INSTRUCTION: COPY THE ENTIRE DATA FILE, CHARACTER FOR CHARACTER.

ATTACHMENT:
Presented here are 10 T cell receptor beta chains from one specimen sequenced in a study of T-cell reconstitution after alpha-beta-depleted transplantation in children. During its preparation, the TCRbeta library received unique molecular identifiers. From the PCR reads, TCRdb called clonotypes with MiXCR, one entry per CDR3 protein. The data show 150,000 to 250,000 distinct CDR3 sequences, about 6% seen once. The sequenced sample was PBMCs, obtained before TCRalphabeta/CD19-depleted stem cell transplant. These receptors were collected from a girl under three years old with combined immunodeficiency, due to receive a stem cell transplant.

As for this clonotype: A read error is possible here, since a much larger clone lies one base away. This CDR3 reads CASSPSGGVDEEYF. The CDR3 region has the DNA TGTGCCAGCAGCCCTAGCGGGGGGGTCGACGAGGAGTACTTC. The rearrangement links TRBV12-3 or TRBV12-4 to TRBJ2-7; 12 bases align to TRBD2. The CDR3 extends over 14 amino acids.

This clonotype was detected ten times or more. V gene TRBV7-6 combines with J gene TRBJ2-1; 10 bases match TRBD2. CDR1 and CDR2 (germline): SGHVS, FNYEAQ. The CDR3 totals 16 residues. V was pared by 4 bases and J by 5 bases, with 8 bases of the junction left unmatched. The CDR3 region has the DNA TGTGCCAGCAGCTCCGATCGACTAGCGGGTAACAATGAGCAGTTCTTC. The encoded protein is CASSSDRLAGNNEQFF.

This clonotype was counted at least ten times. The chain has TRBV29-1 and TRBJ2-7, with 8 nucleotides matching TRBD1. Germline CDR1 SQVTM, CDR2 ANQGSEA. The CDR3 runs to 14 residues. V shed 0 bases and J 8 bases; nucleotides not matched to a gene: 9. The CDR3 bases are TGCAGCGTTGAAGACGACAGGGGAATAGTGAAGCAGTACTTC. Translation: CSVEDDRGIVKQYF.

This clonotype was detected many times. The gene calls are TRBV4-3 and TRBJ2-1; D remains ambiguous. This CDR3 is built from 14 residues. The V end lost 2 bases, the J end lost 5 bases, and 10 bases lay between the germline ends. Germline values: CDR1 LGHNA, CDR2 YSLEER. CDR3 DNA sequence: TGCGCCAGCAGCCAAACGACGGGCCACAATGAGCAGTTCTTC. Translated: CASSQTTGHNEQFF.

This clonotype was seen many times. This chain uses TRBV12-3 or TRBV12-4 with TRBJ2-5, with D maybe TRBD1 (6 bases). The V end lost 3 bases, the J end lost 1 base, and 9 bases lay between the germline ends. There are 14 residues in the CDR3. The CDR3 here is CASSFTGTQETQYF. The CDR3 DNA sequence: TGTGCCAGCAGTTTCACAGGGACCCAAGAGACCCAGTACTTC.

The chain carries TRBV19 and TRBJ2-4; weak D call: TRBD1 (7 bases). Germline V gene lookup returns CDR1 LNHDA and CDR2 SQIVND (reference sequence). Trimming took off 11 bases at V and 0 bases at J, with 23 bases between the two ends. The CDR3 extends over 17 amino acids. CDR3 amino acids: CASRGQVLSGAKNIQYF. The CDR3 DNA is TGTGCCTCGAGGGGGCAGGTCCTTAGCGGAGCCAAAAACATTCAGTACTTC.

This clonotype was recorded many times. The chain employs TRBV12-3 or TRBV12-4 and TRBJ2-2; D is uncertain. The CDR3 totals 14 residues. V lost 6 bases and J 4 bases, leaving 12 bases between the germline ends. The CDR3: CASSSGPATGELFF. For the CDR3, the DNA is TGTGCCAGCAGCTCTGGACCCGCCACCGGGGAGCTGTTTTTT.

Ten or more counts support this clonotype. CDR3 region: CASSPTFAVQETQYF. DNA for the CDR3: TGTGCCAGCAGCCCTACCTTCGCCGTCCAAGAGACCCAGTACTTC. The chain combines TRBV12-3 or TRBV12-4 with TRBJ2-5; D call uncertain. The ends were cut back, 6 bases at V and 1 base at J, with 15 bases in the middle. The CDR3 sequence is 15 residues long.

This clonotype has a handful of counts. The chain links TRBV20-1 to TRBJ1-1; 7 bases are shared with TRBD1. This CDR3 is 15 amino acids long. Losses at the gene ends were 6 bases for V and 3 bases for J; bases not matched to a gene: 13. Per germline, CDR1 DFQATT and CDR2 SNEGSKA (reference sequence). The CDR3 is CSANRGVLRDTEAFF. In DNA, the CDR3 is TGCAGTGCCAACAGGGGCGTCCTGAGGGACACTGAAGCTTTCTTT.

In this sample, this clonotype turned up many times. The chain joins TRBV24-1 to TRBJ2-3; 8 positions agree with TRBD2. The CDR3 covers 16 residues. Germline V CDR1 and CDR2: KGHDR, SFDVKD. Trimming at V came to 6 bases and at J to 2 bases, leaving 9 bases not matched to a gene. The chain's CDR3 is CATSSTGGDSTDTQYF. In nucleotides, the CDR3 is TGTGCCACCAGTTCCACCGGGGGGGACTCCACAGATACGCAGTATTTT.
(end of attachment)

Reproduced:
Presented here are 10 T cell receptor beta chains from one specimen sequenced in a study of T-cell reconstitution after alpha-beta-depleted transplantation in children. During its preparation, the TCRbeta library received unique molecular identifiers. From the PCR reads, TCRdb called clonotypes with MiXCR, one entry per CDR3 protein. The data show 150,000 to 250,000 distinct CDR3 sequences, about 6% seen once. The sequenced sample was PBMCs, obtained before TCRalphabeta/CD19-depleted stem cell transplant. These receptors were collected from a girl under three years old with combined immunodeficiency, due to receive a stem cell transplant.

As for this clonotype: A read error is possible here, since a much larger clone lies one base away. This CDR3 reads CASSPSGGVDEEYF. The CDR3 region has the DNA TGTGCCAGCAGCCCTAGCGGGGGGGTCGACGAGGAGTACTTC. The rearrangement links TRBV12-3 or TRBV12-4 to TRBJ2-7; 12 bases align to TRBD2. The CDR3 extends over 14 amino acids.

This clonotype was detected ten times or more. V gene TRBV7-6 combines with J gene TRBJ2-1; 10 bases match TRBD2. CDR1 and CDR2 (germline): SGHVS, FNYEAQ. The CDR3 totals 16 residues. V was pared by 4 bases and J by 5 bases, with 8 bases of the junction left unmatched. The CDR3 region has the DNA TGTGCCAGCAGCTCCGATCGACTAGCGGGTAACAATGAGCAGTTCTTC. The encoded protein is CASSSDRLAGNNEQFF.

This clonotype was counted at least ten times. The chain has TRBV29-1 and TRBJ2-7, with 8 nucleotides matching TRBD1. Germline CDR1 SQVTM, CDR2 ANQGSEA. The CDR3 runs to 14 residues. V shed 0 bases and J 8 bases; nucleotides not matched to a gene: 9. The CDR3 bases are TGCAGCGTTGAAGACGACAGGGGAATAGTGAAGCAGTACTTC. Translation: CSVEDDRGIVKQYF.

This clonotype was detected many times. The gene calls are TRBV4-3 and TRBJ2-1; D remains ambiguous. This CDR3 is built from 14 residues. The V end lost 2 bases, the J end lost 5 bases, and 10 bases lay between the germline ends. Germline values: CDR1 LGHNA, CDR2 YSLEER. CDR3 DNA sequence: TGCGCCAGCAGCCAAACGACGGGCCACAATGAGCAGTTCTTC. Translated: CASSQTTGHNEQFF.

This clonotype was seen many times. This chain uses TRBV12-3 or TRBV12-4 with TRBJ2-5, with D maybe TRBD1 (6 bases). The V end lost 3 bases, the J end lost 1 base, and 9 bases lay between the germline ends. There are 14 residues in the CDR3. The CDR3 here is CASSFTGTQETQYF. The CDR3 DNA sequence: TGTGCCAGCAGTTTCACAGGGACCCAAGAGACCCAGTACTTC.

The chain carries TRBV19 and TRBJ2-4; weak D call: TRBD1 (7 bases). Germline V gene lookup returns CDR1 LNHDA and CDR2 SQIVND (reference sequence). Trimming took off 11 bases at V and 0 bases at J, with 23 bases between the two ends. The CDR3 extends over 17 amino acids. CDR3 amino acids: CASRGQVLSGAKNIQYF. The CDR3 DNA is TGTGCCTCGAGGGGGCAGGTCCTTAGCGGAGCCAAAAACATTCAGTACTTC.

This clonotype was recorded many times. The chain employs TRBV12-3 or TRBV12-4 and TRBJ2-2; D is uncertain. The CDR3 totals 14 residues. V lost 6 bases and J 4 bases, leaving 12 bases between the germline ends. The CDR3: CASSSGPATGELFF. For the CDR3, the DNA is TGTGCCAGCAGCTCTGGACCCGCCACCGGGGAGCTGTTTTTT.

Ten or more counts support this clonotype. CDR3 region: CASSPTFAVQETQYF. DNA for the CDR3: TGTGCCAGCAGCCCTACCTTCGCCGTCCAAGAGACCCAGTACTTC. The chain combines TRBV12-3 or TRBV12-4 with TRBJ2-5; D call uncertain. The ends were cut back, 6 bases at V and 1 base at J, with 15 bases in the middle. The CDR3 sequence is 15 residues long.

This clonotype has a handful of counts. The chain links TRBV20-1 to TRBJ1-1; 7 bases are shared with TRBD1. This CDR3 is 15 amino acids long. Losses at the gene ends were 6 bases for V and 3 bases for J; bases not matched to a gene: 13. Per germline, CDR1 DFQATT and CDR2 SNEGSKA (reference sequence). The CDR3 is CSANRGVLRDTEAFF. In DNA, the CDR3 is TGCAGTGCCAACAGGGGCGTCCTGAGGGACACTGAAGCTTTCTTT.

In this sample, this clonotype turned up many times. The chain joins TRBV24-1 to TRBJ2-3; 8 positions agree with TRBD2. The CDR3 covers 16 residues. Germline V CDR1 and CDR2: KGHDR, SFDVKD. Trimming at V came to 6 bases and at J to 2 bases, leaving 9 bases not matched to a gene. The chain's CDR3 is CATSSTGGDSTDTQYF. In nucleotides, the CDR3 is TGTGCCACCAGTTCCACCGGGGGGGACTCCACAGATACGCAGTATTTT.